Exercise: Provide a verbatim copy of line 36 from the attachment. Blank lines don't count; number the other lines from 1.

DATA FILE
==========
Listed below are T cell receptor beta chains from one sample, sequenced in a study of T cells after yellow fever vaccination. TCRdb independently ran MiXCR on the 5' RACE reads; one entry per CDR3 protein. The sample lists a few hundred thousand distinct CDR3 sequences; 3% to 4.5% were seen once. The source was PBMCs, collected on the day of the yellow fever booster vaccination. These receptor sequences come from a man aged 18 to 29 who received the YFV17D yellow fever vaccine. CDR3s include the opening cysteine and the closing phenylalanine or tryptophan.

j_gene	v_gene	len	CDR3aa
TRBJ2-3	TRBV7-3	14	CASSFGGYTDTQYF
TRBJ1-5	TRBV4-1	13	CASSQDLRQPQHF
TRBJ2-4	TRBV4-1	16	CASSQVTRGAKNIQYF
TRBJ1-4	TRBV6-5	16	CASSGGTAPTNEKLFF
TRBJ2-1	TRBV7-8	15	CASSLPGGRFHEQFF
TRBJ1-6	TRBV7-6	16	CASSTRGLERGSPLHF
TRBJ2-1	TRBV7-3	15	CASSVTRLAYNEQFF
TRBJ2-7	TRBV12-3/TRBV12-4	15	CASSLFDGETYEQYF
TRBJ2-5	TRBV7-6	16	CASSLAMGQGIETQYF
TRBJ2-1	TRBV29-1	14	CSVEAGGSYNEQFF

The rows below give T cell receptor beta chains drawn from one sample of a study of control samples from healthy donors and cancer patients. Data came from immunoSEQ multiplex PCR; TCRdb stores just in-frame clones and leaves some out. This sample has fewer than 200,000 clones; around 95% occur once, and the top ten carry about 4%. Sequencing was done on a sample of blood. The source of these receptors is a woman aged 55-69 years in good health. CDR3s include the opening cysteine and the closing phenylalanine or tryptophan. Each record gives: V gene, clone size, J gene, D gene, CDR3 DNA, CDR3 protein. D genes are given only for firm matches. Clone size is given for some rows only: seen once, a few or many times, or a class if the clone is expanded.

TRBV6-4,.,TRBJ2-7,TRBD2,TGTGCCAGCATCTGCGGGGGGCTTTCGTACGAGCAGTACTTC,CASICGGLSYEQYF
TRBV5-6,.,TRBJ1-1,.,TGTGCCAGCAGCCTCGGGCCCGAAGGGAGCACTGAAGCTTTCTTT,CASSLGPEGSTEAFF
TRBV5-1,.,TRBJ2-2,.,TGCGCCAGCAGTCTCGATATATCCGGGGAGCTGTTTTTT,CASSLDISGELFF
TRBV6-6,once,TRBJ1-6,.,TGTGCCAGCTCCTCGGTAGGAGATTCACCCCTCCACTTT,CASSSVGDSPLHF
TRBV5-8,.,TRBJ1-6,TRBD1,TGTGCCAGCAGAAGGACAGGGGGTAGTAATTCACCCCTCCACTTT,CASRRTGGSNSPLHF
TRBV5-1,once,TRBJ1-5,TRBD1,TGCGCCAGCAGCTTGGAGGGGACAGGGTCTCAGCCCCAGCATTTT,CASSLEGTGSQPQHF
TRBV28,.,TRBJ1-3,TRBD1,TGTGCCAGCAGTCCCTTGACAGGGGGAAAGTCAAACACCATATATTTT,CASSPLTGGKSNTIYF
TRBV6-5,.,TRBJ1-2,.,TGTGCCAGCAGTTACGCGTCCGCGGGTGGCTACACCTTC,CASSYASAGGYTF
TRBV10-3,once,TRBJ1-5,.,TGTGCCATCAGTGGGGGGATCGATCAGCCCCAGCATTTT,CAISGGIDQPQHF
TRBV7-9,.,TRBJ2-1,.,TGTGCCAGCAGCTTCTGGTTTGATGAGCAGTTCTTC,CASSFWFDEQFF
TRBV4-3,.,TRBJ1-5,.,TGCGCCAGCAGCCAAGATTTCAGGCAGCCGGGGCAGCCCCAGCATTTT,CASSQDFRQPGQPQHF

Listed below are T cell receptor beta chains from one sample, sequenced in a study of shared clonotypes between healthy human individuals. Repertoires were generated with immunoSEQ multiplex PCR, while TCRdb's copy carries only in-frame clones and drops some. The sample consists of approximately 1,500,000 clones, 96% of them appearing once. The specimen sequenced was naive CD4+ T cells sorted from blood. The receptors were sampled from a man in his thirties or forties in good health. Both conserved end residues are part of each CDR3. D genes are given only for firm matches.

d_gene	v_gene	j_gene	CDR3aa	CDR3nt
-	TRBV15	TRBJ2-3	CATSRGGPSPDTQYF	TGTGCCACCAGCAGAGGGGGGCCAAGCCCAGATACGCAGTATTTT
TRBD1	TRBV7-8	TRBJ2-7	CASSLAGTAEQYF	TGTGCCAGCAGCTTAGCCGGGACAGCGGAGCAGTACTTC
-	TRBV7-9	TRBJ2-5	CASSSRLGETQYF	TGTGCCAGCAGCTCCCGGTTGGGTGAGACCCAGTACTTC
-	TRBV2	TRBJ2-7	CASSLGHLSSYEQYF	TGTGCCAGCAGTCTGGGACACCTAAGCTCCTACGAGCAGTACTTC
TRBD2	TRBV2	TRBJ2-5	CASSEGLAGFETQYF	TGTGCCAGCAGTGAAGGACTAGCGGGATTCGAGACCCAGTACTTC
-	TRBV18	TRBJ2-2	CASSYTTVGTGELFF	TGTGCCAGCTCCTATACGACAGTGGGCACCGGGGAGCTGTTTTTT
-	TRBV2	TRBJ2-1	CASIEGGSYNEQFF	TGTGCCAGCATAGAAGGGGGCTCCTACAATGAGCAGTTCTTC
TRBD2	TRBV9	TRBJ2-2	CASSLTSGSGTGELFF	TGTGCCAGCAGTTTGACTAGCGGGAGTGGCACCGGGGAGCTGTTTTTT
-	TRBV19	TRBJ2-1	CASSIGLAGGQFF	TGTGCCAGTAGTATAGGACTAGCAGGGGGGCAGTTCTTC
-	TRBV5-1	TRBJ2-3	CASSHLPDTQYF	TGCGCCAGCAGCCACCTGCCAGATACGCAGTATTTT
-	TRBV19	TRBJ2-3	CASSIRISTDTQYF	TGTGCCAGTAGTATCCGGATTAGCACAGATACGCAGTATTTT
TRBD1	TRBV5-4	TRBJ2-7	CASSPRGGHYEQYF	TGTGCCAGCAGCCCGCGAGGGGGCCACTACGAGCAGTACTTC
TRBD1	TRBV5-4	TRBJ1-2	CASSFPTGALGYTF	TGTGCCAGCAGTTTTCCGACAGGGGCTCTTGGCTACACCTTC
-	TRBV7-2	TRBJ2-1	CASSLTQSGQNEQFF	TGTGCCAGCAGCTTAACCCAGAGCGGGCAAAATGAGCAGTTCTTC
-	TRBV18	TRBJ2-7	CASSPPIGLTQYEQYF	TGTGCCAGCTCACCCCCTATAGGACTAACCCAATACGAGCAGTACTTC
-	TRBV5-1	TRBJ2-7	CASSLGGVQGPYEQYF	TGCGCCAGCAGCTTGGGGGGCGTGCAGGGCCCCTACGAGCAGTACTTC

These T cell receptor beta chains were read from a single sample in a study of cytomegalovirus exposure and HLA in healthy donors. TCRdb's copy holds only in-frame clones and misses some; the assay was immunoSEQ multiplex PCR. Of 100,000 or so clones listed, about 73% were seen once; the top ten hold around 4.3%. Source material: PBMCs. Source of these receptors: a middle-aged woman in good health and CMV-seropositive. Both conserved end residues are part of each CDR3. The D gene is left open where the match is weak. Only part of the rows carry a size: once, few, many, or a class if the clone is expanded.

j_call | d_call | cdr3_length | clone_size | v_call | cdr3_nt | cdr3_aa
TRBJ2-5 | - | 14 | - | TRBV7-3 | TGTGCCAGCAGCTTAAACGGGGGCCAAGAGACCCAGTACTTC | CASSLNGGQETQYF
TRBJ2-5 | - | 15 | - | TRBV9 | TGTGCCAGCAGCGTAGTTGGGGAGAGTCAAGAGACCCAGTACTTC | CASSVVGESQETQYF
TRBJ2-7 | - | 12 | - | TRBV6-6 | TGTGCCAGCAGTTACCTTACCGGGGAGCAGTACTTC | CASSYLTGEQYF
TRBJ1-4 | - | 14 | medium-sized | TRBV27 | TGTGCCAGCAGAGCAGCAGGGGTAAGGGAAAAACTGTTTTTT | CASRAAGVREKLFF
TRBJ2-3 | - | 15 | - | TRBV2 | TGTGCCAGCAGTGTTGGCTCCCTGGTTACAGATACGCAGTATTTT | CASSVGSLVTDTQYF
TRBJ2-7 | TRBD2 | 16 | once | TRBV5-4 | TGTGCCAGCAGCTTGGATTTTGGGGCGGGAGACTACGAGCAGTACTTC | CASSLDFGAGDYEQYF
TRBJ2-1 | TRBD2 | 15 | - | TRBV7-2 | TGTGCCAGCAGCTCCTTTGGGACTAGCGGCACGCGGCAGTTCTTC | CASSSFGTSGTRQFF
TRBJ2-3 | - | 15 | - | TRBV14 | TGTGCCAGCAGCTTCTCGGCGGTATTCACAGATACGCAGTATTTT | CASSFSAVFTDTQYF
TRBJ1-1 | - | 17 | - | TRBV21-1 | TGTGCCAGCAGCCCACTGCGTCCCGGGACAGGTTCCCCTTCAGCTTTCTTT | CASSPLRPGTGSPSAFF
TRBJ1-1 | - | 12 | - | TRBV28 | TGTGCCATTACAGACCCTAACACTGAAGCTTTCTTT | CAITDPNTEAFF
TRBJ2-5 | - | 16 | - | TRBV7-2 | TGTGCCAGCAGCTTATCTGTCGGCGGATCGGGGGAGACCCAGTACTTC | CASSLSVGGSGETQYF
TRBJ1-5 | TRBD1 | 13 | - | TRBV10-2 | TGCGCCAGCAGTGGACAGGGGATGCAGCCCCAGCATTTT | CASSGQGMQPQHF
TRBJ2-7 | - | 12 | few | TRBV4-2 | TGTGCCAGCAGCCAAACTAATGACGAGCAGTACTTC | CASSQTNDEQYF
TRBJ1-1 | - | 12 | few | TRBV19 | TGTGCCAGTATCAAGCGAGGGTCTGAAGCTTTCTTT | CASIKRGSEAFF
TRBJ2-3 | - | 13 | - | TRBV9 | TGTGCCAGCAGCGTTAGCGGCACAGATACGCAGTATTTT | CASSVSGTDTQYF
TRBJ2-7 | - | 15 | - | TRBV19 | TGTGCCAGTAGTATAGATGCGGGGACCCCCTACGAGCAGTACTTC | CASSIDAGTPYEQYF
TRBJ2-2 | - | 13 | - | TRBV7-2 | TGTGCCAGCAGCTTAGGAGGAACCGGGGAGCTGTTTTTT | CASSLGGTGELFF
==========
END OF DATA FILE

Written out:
-	TRBV5-1	TRBJ2-3	CASSHLPDTQYF	TGCGCCAGCAGCCACCTGCCAGATACGCAGTATTTT